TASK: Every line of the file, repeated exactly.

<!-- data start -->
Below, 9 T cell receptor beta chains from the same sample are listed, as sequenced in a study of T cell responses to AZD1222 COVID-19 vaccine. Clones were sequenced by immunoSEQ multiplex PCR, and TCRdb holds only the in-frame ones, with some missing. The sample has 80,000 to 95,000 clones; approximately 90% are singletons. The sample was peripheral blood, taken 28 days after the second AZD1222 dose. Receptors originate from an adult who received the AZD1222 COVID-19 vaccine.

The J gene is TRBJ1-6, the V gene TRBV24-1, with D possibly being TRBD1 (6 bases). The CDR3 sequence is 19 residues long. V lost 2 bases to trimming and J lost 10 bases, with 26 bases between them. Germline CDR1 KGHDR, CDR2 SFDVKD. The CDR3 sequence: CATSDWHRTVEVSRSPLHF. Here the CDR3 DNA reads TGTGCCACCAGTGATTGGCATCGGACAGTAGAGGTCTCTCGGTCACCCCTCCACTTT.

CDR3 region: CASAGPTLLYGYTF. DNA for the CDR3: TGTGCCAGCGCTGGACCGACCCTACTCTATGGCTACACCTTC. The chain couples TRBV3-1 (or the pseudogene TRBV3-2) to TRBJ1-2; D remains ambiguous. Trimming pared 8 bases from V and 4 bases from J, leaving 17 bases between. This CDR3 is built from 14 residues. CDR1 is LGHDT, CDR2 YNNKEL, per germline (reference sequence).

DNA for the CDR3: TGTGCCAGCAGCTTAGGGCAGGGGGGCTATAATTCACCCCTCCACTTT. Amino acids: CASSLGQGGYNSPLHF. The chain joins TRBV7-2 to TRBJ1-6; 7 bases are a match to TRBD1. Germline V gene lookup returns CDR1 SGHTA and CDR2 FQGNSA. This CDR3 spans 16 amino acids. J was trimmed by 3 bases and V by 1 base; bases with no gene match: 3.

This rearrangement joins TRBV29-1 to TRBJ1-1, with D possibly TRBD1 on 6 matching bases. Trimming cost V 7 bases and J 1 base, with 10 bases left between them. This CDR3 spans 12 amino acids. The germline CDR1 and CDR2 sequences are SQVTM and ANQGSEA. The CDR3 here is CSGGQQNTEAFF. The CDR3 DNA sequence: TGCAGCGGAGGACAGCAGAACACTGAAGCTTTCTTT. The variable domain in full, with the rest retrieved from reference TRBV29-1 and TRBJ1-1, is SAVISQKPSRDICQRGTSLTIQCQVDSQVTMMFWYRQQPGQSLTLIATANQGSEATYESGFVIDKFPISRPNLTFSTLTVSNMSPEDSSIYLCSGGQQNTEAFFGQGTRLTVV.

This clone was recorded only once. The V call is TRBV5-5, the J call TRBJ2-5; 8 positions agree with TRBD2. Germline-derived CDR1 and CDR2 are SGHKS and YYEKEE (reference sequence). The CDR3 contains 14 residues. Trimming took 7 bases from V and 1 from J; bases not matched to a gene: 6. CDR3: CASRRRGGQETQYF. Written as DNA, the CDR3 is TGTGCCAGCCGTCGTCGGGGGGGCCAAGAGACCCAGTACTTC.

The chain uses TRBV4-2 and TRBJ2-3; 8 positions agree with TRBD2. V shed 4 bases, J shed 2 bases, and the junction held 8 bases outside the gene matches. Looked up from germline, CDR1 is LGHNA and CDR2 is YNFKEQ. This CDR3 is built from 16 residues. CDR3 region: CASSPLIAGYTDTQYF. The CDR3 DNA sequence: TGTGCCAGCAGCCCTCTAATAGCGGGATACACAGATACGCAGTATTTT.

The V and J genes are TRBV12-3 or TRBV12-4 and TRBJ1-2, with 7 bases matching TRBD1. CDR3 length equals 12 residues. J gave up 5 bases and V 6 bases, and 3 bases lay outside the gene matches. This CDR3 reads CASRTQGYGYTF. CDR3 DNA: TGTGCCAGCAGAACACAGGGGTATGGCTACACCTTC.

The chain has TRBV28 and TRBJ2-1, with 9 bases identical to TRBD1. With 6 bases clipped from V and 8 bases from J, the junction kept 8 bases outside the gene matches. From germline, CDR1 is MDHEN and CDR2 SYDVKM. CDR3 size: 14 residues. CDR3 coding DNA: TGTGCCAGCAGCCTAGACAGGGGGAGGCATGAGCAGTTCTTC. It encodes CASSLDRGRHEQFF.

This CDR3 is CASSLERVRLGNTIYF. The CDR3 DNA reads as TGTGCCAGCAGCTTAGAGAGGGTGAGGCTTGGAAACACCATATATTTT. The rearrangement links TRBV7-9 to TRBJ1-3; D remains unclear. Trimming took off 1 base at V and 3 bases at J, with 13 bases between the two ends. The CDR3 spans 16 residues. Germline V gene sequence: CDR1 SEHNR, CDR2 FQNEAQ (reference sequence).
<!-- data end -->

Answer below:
Below, 9 T cell receptor beta chains from the same sample are listed, as sequenced in a study of T cell responses to AZD1222 COVID-19 vaccine. Clones were sequenced by immunoSEQ multiplex PCR, and TCRdb holds only the in-frame ones, with some missing. The sample has 80,000 to 95,000 clones; approximately 90% are singletons. The sample was peripheral blood, taken 28 days after the second AZD1222 dose. Receptors originate from an adult who received the AZD1222 COVID-19 vaccine.

The J gene is TRBJ1-6, the V gene TRBV24-1, with D possibly being TRBD1 (6 bases). The CDR3 sequence is 19 residues long. V lost 2 bases to trimming and J lost 10 bases, with 26 bases between them. Germline CDR1 KGHDR, CDR2 SFDVKD. The CDR3 sequence: CATSDWHRTVEVSRSPLHF. Here the CDR3 DNA reads TGTGCCACCAGTGATTGGCATCGGACAGTAGAGGTCTCTCGGTCACCCCTCCACTTT.

CDR3 region: CASAGPTLLYGYTF. DNA for the CDR3: TGTGCCAGCGCTGGACCGACCCTACTCTATGGCTACACCTTC. The chain couples TRBV3-1 (or the pseudogene TRBV3-2) to TRBJ1-2; D remains ambiguous. Trimming pared 8 bases from V and 4 bases from J, leaving 17 bases between. This CDR3 is built from 14 residues. CDR1 is LGHDT, CDR2 YNNKEL, per germline (reference sequence).

DNA for the CDR3: TGTGCCAGCAGCTTAGGGCAGGGGGGCTATAATTCACCCCTCCACTTT. Amino acids: CASSLGQGGYNSPLHF. The chain joins TRBV7-2 to TRBJ1-6; 7 bases are a match to TRBD1. Germline V gene lookup returns CDR1 SGHTA and CDR2 FQGNSA. This CDR3 spans 16 amino acids. J was trimmed by 3 bases and V by 1 base; bases with no gene match: 3.

This rearrangement joins TRBV29-1 to TRBJ1-1, with D possibly TRBD1 on 6 matching bases. Trimming cost V 7 bases and J 1 base, with 10 bases left between them. This CDR3 spans 12 amino acids. The germline CDR1 and CDR2 sequences are SQVTM and ANQGSEA. The CDR3 here is CSGGQQNTEAFF. The CDR3 DNA sequence: TGCAGCGGAGGACAGCAGAACACTGAAGCTTTCTTT. The variable domain in full, with the rest retrieved from reference TRBV29-1 and TRBJ1-1, is SAVISQKPSRDICQRGTSLTIQCQVDSQVTMMFWYRQQPGQSLTLIATANQGSEATYESGFVIDKFPISRPNLTFSTLTVSNMSPEDSSIYLCSGGQQNTEAFFGQGTRLTVV.

This clone was recorded only once. The V call is TRBV5-5, the J call TRBJ2-5; 8 positions agree with TRBD2. Germline-derived CDR1 and CDR2 are SGHKS and YYEKEE (reference sequence). The CDR3 contains 14 residues. Trimming took 7 bases from V and 1 from J; bases not matched to a gene: 6. CDR3: CASRRRGGQETQYF. Written as DNA, the CDR3 is TGTGCCAGCCGTCGTCGGGGGGGCCAAGAGACCCAGTACTTC.

The chain uses TRBV4-2 and TRBJ2-3; 8 positions agree with TRBD2. V shed 4 bases, J shed 2 bases, and the junction held 8 bases outside the gene matches. Looked up from germline, CDR1 is LGHNA and CDR2 is YNFKEQ. This CDR3 is built from 16 residues. CDR3 region: CASSPLIAGYTDTQYF. The CDR3 DNA sequence: TGTGCCAGCAGCCCTCTAATAGCGGGATACACAGATACGCAGTATTTT.

The V and J genes are TRBV12-3 or TRBV12-4 and TRBJ1-2, with 7 bases matching TRBD1. CDR3 length equals 12 residues. J gave up 5 bases and V 6 bases, and 3 bases lay outside the gene matches. This CDR3 reads CASRTQGYGYTF. CDR3 DNA: TGTGCCAGCAGAACACAGGGGTATGGCTACACCTTC.

The chain has TRBV28 and TRBJ2-1, with 9 bases identical to TRBD1. With 6 bases clipped from V and 8 bases from J, the junction kept 8 bases outside the gene matches. From germline, CDR1 is MDHEN and CDR2 SYDVKM. CDR3 size: 14 residues. CDR3 coding DNA: TGTGCCAGCAGCCTAGACAGGGGGAGGCATGAGCAGTTCTTC. It encodes CASSLDRGRHEQFF.

This CDR3 is CASSLERVRLGNTIYF. The CDR3 DNA reads as TGTGCCAGCAGCTTAGAGAGGGTGAGGCTTGGAAACACCATATATTTT. The rearrangement links TRBV7-9 to TRBJ1-3; D remains unclear. Trimming took off 1 base at V and 3 bases at J, with 13 bases between the two ends. The CDR3 spans 16 residues. Germline V gene sequence: CDR1 SEHNR, CDR2 FQNEAQ (reference sequence).